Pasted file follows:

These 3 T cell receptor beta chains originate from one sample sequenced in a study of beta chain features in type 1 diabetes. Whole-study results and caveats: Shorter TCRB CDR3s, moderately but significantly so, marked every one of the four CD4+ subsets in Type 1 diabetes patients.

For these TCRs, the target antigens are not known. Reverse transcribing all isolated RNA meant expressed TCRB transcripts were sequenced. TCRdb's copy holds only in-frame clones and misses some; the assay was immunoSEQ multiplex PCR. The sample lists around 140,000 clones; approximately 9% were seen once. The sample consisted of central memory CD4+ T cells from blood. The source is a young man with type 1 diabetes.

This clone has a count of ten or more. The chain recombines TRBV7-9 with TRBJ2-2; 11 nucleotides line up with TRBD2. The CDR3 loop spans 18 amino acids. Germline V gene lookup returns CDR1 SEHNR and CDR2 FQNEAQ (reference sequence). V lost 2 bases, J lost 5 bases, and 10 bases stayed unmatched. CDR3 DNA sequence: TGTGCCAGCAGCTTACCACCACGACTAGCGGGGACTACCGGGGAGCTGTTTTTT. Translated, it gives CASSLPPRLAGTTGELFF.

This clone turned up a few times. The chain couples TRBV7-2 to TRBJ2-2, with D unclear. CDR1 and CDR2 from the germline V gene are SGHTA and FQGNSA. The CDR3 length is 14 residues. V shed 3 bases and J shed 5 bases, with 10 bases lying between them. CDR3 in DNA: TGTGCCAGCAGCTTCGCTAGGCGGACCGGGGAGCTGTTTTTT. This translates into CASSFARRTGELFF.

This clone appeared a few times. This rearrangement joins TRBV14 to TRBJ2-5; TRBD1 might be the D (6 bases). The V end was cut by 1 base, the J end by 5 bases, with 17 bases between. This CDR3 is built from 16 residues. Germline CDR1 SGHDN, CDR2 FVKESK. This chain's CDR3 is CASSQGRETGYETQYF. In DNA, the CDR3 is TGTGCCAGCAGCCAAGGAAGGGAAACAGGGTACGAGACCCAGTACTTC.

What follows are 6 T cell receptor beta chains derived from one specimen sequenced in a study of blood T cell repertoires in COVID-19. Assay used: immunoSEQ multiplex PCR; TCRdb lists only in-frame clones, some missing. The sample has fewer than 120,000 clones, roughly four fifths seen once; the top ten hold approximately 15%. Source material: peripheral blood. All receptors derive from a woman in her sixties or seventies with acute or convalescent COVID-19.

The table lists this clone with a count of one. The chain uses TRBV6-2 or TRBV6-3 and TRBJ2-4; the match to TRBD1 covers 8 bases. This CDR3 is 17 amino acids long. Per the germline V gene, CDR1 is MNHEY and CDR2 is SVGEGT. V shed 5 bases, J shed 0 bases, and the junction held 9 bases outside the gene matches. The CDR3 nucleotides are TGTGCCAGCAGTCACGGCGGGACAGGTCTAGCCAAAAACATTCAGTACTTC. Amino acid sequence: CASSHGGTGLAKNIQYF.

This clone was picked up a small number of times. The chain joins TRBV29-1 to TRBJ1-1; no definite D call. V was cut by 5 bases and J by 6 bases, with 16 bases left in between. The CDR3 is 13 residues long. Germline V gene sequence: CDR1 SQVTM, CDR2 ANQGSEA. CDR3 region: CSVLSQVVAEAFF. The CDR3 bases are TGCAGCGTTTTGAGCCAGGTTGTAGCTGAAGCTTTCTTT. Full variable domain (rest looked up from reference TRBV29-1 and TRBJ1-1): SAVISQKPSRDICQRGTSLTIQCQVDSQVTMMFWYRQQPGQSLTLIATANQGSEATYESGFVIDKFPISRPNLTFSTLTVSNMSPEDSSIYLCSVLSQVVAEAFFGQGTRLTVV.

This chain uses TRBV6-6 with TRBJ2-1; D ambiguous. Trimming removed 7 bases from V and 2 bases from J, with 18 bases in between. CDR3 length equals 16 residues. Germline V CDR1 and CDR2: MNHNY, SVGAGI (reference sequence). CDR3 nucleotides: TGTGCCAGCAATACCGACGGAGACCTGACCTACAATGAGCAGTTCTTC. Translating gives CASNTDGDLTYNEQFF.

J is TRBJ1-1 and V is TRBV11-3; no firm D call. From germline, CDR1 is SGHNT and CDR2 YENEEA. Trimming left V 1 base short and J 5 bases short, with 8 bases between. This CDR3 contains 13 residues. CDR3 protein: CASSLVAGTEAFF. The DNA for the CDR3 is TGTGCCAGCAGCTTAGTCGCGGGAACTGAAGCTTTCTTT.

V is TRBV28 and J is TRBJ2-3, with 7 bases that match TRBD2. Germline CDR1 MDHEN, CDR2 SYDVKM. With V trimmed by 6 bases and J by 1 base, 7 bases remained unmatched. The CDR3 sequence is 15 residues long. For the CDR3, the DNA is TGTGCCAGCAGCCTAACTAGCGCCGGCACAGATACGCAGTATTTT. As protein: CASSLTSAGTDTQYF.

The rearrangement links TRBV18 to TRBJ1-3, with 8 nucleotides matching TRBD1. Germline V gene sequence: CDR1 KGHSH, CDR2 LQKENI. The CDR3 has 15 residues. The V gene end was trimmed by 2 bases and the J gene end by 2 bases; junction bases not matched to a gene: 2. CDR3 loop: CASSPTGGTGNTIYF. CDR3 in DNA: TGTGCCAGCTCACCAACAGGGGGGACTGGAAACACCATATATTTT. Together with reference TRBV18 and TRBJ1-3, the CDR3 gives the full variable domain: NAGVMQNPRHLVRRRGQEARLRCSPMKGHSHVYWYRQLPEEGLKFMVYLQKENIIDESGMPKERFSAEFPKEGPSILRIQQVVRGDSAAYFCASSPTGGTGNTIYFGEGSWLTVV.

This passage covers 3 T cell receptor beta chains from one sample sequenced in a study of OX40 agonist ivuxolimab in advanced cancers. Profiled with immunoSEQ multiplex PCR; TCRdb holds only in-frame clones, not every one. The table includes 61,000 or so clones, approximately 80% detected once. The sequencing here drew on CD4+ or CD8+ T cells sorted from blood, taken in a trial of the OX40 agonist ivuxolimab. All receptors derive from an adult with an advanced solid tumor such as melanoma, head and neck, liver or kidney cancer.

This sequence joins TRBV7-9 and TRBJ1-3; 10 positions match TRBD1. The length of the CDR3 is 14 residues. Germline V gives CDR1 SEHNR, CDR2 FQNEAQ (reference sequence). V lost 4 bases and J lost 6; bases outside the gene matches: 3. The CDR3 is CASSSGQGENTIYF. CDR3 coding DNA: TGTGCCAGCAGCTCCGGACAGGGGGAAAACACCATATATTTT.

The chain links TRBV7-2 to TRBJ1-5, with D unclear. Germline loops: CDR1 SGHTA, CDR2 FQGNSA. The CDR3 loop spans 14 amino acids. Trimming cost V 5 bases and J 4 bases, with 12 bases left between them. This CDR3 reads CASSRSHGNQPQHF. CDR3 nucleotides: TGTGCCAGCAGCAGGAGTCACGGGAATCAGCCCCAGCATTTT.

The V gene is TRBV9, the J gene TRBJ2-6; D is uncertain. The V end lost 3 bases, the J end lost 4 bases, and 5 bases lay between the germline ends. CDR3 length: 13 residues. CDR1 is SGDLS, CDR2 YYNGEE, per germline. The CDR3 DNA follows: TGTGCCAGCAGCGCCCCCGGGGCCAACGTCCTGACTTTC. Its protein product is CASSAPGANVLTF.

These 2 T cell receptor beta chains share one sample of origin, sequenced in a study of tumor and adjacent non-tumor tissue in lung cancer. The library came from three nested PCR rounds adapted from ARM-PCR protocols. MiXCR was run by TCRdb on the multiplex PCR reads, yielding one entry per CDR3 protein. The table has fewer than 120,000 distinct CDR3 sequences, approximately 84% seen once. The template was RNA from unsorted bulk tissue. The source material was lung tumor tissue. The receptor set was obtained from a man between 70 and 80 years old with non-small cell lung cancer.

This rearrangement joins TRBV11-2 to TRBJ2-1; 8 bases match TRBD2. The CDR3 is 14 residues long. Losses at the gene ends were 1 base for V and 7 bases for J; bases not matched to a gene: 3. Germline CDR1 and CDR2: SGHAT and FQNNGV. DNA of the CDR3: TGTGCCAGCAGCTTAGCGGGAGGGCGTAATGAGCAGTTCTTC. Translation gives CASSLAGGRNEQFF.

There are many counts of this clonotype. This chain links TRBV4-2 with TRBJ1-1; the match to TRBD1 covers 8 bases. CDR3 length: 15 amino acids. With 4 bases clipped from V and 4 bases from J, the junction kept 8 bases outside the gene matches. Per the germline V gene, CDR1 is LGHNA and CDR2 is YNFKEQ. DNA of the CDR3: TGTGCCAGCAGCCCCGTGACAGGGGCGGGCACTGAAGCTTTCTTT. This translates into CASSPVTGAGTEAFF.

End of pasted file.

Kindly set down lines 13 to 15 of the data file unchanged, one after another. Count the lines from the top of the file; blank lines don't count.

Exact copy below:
This passage covers 3 T cell receptor beta chains from one sample sequenced in a study of OX40 agonist ivuxolimab in advanced cancers. Profiled with immunoSEQ multiplex PCR; TCRdb holds only in-frame clones, not every one. The table includes 61,000 or so clones, approximately 80% detected once. The sequencing here drew on CD4+ or CD8+ T cells sorted from blood, taken in a trial of the OX40 agonist ivuxolimab. All receptors derive from an adult with an advanced solid tumor such as melanoma, head and neck, liver or kidney cancer.

This sequence joins TRBV7-9 and TRBJ1-3; 10 positions match TRBD1. The length of the CDR3 is 14 residues. Germline V gives CDR1 SEHNR, CDR2 FQNEAQ (reference sequence). V lost 4 bases and J lost 6; bases outside the gene matches: 3. The CDR3 is CASSSGQGENTIYF. CDR3 coding DNA: TGTGCCAGCAGCTCCGGACAGGGGGAAAACACCATATATTTT.

The chain links TRBV7-2 to TRBJ1-5, with D unclear. Germline loops: CDR1 SGHTA, CDR2 FQGNSA. The CDR3 loop spans 14 amino acids. Trimming cost V 5 bases and J 4 bases, with 12 bases left between them. This CDR3 reads CASSRSHGNQPQHF. CDR3 nucleotides: TGTGCCAGCAGCAGGAGTCACGGGAATCAGCCCCAGCATTTT.